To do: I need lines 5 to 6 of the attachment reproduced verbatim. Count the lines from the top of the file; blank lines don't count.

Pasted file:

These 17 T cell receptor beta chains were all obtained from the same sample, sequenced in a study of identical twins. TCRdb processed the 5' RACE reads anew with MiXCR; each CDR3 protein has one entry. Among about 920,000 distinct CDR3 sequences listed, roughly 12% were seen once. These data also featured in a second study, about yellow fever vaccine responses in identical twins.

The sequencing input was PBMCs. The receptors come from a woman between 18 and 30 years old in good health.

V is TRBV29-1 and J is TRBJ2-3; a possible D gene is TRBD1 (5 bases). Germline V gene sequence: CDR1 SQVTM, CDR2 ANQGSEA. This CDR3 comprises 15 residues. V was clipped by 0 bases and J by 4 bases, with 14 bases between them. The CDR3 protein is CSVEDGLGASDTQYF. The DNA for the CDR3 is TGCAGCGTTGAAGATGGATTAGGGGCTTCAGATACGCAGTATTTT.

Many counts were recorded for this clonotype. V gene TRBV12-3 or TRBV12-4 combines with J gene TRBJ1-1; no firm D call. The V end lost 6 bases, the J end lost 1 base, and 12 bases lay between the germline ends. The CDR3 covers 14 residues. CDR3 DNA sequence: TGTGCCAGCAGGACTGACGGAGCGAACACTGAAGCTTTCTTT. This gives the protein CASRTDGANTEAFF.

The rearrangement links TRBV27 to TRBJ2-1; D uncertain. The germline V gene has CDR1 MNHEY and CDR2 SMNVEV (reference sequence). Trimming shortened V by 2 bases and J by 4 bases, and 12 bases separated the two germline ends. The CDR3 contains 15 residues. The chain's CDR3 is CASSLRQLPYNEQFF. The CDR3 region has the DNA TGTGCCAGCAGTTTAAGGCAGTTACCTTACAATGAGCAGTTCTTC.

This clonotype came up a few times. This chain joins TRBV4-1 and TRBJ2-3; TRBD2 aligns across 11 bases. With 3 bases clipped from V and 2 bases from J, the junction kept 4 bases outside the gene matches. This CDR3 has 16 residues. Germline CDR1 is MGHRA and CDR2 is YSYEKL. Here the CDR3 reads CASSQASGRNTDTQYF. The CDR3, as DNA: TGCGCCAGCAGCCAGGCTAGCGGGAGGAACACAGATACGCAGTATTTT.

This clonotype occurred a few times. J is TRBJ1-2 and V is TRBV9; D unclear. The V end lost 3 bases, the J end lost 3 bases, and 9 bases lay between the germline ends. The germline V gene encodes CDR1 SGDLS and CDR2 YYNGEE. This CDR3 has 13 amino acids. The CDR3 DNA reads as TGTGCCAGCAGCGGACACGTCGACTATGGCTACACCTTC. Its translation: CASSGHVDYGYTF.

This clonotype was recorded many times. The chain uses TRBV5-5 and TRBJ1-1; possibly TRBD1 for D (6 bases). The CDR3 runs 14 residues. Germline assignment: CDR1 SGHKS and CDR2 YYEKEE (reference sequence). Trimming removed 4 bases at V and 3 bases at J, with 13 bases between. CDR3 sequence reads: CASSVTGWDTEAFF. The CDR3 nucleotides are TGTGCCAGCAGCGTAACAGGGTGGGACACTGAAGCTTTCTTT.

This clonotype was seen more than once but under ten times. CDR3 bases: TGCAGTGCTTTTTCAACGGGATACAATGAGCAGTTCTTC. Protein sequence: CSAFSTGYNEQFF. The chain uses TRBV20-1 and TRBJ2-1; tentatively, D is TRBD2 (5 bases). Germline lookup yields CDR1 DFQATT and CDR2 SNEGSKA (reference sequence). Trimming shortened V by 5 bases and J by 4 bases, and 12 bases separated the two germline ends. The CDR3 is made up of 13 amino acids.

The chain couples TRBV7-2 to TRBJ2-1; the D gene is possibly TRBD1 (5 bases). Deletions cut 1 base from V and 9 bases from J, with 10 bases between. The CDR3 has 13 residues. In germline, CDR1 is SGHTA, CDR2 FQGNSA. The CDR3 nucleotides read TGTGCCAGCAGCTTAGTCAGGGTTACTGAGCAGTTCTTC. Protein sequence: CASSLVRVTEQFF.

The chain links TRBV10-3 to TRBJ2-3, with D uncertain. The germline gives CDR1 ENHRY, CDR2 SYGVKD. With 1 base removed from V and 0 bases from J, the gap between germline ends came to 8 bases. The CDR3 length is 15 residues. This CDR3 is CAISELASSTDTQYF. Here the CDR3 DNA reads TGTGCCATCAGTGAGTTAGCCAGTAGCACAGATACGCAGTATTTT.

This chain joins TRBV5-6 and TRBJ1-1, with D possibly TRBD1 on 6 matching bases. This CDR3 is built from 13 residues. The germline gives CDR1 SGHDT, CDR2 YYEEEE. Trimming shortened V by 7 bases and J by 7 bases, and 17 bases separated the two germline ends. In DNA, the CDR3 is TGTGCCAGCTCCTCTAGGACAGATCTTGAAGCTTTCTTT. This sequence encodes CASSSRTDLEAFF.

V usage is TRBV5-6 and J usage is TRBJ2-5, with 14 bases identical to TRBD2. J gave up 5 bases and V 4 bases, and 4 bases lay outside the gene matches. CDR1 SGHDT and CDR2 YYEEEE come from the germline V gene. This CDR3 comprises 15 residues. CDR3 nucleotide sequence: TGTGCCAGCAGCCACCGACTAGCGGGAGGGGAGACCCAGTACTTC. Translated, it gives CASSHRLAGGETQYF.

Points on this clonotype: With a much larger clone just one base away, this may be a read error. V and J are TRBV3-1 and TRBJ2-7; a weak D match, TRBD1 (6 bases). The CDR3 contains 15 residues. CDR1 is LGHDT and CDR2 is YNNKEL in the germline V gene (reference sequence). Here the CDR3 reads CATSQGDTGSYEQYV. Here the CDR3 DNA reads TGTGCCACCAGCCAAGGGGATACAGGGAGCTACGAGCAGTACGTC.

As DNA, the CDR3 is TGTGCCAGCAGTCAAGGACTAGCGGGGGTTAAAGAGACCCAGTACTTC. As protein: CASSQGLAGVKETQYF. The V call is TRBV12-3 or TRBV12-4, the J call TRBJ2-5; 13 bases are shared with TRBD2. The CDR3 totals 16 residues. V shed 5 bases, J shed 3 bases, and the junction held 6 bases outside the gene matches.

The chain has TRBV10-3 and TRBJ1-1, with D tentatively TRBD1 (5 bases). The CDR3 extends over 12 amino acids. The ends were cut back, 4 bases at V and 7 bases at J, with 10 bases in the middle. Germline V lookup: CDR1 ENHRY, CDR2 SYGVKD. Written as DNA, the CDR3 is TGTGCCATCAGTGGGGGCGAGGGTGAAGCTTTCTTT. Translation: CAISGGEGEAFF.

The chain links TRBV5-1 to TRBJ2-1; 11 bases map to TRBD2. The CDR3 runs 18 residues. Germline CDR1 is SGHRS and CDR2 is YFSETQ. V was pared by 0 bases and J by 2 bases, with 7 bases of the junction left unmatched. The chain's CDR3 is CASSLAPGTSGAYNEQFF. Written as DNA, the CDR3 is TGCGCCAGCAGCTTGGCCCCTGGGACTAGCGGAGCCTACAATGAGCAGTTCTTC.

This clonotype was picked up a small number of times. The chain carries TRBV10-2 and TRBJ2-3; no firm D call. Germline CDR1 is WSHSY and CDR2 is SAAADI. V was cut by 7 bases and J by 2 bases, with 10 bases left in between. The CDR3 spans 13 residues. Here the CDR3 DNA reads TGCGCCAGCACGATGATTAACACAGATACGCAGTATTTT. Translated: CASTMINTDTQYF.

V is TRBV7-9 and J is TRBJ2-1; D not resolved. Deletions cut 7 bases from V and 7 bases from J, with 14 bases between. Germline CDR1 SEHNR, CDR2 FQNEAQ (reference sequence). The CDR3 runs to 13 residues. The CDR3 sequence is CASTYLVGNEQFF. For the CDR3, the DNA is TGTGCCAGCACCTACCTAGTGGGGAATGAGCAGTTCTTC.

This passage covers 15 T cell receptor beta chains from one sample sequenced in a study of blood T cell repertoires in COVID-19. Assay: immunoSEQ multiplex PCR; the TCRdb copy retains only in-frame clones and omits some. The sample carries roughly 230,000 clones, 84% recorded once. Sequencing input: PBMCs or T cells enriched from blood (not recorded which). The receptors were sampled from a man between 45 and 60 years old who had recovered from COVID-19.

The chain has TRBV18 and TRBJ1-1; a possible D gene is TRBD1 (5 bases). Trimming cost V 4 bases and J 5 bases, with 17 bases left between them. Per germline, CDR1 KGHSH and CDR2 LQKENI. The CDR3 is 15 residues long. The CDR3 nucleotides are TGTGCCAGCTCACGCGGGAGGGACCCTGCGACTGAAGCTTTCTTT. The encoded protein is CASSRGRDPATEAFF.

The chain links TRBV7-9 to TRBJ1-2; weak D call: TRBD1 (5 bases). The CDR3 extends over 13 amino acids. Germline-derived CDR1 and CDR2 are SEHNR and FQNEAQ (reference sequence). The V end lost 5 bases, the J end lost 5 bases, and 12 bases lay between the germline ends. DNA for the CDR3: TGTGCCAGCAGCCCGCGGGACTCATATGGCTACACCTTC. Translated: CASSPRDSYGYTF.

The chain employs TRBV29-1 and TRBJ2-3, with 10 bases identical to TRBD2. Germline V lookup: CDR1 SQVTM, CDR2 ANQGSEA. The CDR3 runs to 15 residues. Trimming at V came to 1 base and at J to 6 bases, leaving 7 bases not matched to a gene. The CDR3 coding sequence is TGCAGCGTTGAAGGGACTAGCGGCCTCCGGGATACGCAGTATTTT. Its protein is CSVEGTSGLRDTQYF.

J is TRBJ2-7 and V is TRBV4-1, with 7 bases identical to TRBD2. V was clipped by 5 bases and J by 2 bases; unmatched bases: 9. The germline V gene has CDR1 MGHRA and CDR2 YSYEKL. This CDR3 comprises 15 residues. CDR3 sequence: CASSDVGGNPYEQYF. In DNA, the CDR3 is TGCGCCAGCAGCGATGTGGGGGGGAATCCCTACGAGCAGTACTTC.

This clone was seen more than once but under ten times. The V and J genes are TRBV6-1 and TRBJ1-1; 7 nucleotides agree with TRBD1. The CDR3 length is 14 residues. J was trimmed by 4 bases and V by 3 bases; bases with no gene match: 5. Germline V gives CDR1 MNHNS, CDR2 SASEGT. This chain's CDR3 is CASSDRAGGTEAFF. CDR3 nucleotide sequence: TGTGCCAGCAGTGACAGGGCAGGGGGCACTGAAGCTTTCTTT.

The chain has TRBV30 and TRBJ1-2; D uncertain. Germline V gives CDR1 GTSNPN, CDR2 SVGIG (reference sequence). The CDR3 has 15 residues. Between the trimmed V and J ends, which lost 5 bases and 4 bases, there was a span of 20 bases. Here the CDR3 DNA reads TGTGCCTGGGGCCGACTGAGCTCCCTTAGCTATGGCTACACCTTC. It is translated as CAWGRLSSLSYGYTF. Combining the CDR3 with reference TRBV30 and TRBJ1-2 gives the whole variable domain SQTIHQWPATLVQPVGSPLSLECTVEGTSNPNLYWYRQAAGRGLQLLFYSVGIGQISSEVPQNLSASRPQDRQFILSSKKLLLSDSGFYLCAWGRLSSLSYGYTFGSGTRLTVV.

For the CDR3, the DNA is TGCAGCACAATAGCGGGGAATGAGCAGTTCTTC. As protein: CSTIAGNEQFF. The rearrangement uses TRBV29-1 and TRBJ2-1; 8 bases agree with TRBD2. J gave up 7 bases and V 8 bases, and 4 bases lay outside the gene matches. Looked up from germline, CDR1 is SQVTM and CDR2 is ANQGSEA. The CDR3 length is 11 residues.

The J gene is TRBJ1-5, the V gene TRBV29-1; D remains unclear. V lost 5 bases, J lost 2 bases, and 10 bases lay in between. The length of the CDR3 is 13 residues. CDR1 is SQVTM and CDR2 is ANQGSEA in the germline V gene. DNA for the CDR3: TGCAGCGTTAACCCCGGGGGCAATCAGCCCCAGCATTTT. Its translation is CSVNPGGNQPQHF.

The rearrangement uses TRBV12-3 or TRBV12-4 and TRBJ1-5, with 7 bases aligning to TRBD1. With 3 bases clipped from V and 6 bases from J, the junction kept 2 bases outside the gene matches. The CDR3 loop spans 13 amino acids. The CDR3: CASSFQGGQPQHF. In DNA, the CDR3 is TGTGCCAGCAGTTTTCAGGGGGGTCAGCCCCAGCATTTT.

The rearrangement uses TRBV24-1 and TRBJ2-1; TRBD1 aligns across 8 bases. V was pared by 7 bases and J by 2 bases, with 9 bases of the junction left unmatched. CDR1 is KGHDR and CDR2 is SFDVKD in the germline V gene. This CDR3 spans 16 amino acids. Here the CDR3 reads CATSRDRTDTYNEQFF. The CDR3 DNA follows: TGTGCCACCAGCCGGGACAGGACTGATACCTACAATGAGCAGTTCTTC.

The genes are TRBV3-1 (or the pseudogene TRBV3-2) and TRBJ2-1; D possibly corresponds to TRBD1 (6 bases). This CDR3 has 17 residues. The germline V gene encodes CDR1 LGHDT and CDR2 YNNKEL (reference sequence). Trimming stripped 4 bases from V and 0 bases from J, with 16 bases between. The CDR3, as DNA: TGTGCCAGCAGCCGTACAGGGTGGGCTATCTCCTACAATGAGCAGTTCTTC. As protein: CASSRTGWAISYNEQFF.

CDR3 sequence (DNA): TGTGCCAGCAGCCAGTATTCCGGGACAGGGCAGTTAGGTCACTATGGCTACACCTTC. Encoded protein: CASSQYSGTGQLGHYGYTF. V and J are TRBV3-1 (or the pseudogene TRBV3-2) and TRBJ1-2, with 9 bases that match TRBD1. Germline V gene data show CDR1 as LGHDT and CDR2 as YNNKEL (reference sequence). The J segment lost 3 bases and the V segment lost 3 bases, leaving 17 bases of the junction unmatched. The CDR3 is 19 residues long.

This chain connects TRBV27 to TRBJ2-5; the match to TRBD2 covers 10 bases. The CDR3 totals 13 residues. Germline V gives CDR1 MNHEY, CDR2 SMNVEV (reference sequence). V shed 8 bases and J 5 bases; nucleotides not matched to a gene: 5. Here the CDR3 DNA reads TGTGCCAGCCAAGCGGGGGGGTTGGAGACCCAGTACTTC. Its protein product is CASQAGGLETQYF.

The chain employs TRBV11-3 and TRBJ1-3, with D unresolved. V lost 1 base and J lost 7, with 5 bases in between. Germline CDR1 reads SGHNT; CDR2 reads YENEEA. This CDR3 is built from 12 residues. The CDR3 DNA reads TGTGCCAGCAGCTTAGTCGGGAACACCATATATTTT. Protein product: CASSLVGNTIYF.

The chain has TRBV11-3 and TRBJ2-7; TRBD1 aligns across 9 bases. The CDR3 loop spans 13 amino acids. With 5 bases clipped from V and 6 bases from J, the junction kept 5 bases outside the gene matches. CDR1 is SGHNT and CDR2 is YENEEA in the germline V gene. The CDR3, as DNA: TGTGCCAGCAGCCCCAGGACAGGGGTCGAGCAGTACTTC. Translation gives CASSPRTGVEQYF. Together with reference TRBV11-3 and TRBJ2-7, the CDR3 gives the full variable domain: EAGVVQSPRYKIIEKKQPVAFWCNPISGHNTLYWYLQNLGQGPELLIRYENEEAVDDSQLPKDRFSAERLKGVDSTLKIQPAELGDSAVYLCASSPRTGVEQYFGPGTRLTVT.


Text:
The rearrangement links TRBV27 to TRBJ2-1; D uncertain. The germline V gene has CDR1 MNHEY and CDR2 SMNVEV (reference sequence). Trimming shortened V by 2 bases and J by 4 bases, and 12 bases separated the two germline ends. The CDR3 contains 15 residues. The chain's CDR3 is CASSLRQLPYNEQFF. The CDR3 region has the DNA TGTGCCAGCAGTTTAAGGCAGTTACCTTACAATGAGCAGTTCTTC.

This clonotype came up a few times. This chain joins TRBV4-1 and TRBJ2-3; TRBD2 aligns across 11 bases. With 3 bases clipped from V and 2 bases from J, the junction kept 4 bases outside the gene matches. This CDR3 has 16 residues. Germline CDR1 is MGHRA and CDR2 is YSYEKL. Here the CDR3 reads CASSQASGRNTDTQYF. The CDR3, as DNA: TGCGCCAGCAGCCAGGCTAGCGGGAGGAACACAGATACGCAGTATTTT.